So far, the Highmark drama has been in the western part of the state, with the Pittsburgh-based insurer's proposed purchase of West Penn Allegheny Health System.
But Central Pennsylvania observers aren't watching just because it's a good show, or even because Highmark insures a lot of people here.
The deal matters, they say, because it's increasingly looking as if close relationships between providers and payers, and alternative reimbursement models, are the future face of health care.
The spotlight thus far has been on Pittsburgh and the amply illustrated difficulties of balancing the interests of the payer, the provider and the people. But while enmeshed in those negotiations with WPAHS, Highmark has also been pursuing its vision — a system in which price and volume of services are based not on provider market power but on value delivered — via other avenues.
In June, Highmark announced a $275 million strategic partnership with Jefferson Regional Medical Center, a smaller organization in the Pittsburgh area. In October, Highmark announced a roughly $65 million strategic affiliation with St. Vincent Health System in Erie.
And recently, Altoona Regional Health System Medical Center in Blair County said Highmark was one of three potential affiliates it has been talking to. The others are Geisinger Health System and University of Pittsburgh Medical Center — the powerful WPAHS rival in Pittsburgh.
"It looks like Highmark's plan is sort of to create a giant health system in the western part of the state," said health care attorney John Greenleaf III of the Harrisburg-based firm McNees Wallace & Nurick LLC. "Whether they move east eventually, I don't know."
Central Pennsylvania's health systems do have a sporadic history of discussing consolidation, Greenleaf said. However, the power dynamic is different here than in Pittsburgh.
If WPAHS fails, he said, "UPMC is really left as a main provider out there" — and for competition, "It's usually beneficial to have at least two big systems."
Matthew Kirk, president of The Benecon Group Inc. in Manheim Township, said he sees increasing costs and the Patient Protection and Affordable Care Act causing tectonic shifts in the health care landscape. He expects the results will be more deals like Highmark's, whether they be purchases or partnerships or affiliations.
"Integrated delivery systems are the future of controlling costs in health care," Kirk said. "Without the close relationship between the payment and provision of health care, the sharing of information will be difficult."
But, Kirk said, as the WPAHS deal is illustrating, assembling a comprehensive and coordinated network of providers can be complicated and expensive.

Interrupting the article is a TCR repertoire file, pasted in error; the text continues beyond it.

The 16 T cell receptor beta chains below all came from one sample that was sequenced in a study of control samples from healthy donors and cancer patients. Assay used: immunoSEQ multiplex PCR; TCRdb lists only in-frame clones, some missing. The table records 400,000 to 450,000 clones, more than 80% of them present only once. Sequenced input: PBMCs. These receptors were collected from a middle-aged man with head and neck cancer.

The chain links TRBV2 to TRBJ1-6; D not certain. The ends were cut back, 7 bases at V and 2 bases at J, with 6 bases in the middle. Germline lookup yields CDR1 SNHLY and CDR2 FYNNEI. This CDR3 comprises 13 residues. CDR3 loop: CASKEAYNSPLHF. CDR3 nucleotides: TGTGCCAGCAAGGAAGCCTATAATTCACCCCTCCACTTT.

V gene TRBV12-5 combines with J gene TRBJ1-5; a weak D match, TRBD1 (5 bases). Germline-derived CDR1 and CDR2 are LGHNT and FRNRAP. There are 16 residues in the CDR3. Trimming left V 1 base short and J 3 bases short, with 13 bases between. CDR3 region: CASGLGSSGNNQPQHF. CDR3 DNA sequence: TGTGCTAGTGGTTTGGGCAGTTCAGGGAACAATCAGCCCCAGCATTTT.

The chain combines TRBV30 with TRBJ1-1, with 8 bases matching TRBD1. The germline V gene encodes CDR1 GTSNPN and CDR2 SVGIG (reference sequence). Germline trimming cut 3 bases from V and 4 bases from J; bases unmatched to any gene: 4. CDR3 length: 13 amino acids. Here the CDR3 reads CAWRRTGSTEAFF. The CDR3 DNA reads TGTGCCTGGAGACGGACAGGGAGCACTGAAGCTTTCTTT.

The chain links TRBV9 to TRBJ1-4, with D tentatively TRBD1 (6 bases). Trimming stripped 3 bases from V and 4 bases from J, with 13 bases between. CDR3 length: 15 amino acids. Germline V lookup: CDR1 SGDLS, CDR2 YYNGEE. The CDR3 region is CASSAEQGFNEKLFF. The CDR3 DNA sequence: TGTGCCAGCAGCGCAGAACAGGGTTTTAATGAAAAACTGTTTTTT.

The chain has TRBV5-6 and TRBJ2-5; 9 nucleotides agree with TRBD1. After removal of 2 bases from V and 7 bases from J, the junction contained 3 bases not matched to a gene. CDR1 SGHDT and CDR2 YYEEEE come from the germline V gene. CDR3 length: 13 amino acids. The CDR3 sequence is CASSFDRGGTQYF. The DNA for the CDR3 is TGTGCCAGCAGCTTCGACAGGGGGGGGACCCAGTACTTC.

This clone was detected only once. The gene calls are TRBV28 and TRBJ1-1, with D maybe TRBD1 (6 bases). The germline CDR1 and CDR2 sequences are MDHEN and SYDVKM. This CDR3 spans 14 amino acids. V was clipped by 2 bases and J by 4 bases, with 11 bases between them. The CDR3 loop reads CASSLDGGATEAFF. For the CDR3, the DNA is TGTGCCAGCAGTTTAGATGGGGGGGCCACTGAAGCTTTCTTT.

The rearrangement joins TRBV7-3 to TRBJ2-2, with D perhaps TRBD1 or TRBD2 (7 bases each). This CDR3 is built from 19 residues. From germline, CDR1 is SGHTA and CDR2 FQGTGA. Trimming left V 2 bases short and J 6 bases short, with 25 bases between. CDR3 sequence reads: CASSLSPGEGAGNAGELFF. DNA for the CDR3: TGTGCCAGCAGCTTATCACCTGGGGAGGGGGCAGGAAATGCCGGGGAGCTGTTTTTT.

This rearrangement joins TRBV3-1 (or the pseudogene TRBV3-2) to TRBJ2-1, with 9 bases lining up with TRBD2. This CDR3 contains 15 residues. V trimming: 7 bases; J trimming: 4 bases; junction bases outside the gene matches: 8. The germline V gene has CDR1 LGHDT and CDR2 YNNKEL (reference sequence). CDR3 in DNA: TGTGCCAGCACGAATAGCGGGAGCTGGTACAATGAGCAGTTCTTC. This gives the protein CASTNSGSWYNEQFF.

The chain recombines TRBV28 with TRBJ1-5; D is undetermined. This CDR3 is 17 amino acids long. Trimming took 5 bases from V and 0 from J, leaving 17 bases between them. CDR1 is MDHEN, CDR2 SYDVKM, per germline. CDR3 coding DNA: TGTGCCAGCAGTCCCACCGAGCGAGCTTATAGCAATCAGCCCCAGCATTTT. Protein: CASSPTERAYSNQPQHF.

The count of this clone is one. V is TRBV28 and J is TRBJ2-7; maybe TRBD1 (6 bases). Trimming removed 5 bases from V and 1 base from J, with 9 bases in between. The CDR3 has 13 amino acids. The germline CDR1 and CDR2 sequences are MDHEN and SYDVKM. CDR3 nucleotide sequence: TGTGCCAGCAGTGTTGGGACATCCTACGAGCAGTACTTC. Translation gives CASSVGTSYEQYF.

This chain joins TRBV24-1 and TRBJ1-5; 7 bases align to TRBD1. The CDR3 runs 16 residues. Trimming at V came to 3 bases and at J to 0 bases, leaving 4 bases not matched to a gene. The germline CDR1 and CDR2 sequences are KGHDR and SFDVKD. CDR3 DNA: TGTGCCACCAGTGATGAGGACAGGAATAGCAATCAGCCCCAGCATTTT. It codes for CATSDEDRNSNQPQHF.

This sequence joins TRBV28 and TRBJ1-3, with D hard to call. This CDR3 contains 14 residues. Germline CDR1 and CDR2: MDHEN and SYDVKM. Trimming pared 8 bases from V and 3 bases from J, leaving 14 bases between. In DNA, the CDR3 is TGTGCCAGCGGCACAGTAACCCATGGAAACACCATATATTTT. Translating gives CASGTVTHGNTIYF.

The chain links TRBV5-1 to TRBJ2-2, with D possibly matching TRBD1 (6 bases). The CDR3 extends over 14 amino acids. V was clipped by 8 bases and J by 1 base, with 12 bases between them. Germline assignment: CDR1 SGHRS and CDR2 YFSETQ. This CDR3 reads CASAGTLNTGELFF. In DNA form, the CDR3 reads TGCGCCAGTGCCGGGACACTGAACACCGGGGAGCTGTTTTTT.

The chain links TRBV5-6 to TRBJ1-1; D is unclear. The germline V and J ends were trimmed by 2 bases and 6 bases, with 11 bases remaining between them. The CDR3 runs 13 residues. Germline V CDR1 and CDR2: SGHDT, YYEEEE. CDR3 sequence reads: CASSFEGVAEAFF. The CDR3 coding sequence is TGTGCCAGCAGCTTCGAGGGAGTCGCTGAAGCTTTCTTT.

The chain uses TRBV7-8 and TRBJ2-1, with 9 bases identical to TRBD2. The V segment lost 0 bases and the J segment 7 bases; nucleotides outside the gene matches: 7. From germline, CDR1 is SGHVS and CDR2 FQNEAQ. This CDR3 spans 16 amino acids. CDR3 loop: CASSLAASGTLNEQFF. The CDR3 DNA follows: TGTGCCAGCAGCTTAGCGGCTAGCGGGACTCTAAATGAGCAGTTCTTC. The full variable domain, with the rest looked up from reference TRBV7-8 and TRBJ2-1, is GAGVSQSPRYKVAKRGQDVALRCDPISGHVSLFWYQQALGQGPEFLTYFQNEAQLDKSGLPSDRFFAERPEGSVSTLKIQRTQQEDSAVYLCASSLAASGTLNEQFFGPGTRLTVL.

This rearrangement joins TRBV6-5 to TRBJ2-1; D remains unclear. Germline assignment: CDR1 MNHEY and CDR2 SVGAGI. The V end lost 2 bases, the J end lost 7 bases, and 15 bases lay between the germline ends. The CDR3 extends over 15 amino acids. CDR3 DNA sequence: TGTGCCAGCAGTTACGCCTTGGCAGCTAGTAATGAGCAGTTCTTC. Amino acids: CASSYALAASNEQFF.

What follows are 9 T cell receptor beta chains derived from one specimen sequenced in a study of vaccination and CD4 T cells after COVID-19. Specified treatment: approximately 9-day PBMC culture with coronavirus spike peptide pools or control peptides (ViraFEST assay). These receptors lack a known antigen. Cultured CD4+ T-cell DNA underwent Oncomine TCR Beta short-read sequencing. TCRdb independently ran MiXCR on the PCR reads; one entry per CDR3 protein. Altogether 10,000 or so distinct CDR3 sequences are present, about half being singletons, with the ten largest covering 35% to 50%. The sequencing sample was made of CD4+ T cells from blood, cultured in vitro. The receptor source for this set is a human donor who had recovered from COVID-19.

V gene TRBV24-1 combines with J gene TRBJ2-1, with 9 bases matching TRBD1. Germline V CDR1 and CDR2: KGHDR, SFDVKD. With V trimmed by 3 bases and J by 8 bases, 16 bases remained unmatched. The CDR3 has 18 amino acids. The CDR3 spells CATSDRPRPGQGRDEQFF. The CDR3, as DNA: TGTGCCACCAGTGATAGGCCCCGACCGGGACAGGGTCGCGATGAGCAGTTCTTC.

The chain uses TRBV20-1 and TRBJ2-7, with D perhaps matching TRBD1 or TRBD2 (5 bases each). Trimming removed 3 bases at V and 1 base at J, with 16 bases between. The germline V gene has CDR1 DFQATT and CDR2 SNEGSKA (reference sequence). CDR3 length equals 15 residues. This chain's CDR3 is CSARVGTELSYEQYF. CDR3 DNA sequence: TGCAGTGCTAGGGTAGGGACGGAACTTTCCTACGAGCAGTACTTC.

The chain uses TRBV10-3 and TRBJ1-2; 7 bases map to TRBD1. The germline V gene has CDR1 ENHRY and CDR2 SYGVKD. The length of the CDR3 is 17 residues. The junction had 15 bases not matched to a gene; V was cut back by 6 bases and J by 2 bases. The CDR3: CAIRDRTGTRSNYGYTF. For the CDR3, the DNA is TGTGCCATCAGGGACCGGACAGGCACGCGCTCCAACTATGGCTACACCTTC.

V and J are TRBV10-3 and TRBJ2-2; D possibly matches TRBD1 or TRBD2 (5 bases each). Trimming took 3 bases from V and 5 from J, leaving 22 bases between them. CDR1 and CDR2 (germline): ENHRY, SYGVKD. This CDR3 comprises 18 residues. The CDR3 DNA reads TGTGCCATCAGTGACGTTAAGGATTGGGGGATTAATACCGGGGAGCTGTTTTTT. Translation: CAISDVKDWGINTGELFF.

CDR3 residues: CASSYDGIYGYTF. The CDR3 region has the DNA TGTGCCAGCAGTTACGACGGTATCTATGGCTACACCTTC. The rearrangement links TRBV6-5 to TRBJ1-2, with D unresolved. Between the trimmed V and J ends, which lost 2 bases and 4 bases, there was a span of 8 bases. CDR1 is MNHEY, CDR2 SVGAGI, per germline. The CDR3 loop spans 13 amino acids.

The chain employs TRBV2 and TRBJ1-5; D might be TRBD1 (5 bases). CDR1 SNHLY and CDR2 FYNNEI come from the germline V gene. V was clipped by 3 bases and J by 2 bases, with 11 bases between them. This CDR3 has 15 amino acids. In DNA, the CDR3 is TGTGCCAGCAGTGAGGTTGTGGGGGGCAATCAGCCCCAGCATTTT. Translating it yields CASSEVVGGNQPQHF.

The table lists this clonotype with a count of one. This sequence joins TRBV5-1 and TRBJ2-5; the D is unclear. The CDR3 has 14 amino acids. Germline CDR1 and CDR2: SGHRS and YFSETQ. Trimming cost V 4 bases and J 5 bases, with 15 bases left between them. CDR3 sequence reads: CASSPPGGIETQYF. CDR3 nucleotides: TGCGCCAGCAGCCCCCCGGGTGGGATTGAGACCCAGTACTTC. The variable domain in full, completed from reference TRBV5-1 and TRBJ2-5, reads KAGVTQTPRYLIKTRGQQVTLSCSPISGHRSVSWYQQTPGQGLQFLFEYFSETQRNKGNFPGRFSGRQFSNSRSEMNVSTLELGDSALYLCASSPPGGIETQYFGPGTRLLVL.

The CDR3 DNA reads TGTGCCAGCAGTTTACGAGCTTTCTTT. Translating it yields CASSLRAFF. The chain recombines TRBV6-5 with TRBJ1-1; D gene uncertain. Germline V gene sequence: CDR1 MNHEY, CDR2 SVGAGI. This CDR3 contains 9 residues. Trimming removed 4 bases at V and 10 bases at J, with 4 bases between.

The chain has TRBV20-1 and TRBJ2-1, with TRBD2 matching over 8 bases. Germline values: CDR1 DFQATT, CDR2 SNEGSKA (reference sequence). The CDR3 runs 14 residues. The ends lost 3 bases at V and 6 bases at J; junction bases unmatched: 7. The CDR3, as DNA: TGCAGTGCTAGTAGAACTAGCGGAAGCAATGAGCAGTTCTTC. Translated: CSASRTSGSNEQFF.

"What they're undertaking is not only important for their entities, it's important for the citizenry of Pennsylvania to control cost and continue to have access," Kirk said.
The WPAHS debt has been both the primary impetus and the main sticking point for the Highmark deal since the beginning. Things came to a head this fall, when Highmark's urging WPAHS to consider bankruptcy prompted WPAHS to announce that it was seeking other partner options for its future.
Highmark went to court to prevent that from happening, and WPAHS countersued for damages. On Nov. 9, Allegheny Court of Common Pleas Judge Christine Ward ruled in favor of Highmark, saying its actions hadn't breached the agreement and therefore WPAHS is not permitted to seek other suitors while the agreement stands.
The ruling also noted that, although the Pennsylvania Insurance Department has not conditioned approval of the deal on WPAHS filing for bankruptcy, it has "expressed its concern that Highmark not send 'good money after bad.'"
According to a recently released financial statement, in June WPAHS had total assets of $1.3 billion and total liabilities of $1.5 billion. It posted a $37.8 million loss for the year.
Highmark and WPAHS issued a joint statement last week, saying their senior leaders met and had "a very productive session."
"Highmark and WPAHS continue to believe that an affiliation between them is in the best interests of both organizations and of the greater community," the statement said. "The parties agreed to work diligently in the days ahead to finalize their efforts and to work together to gain PID approval."
The statement noted that the parties met with WPAHS bondholders. It also said Highmark and WPAHS "agreed to focus on assisting and supporting the physician retention and recruitment with WPAHS, and to improving ongoing communications and coordinated actions prior to any regulatory approval."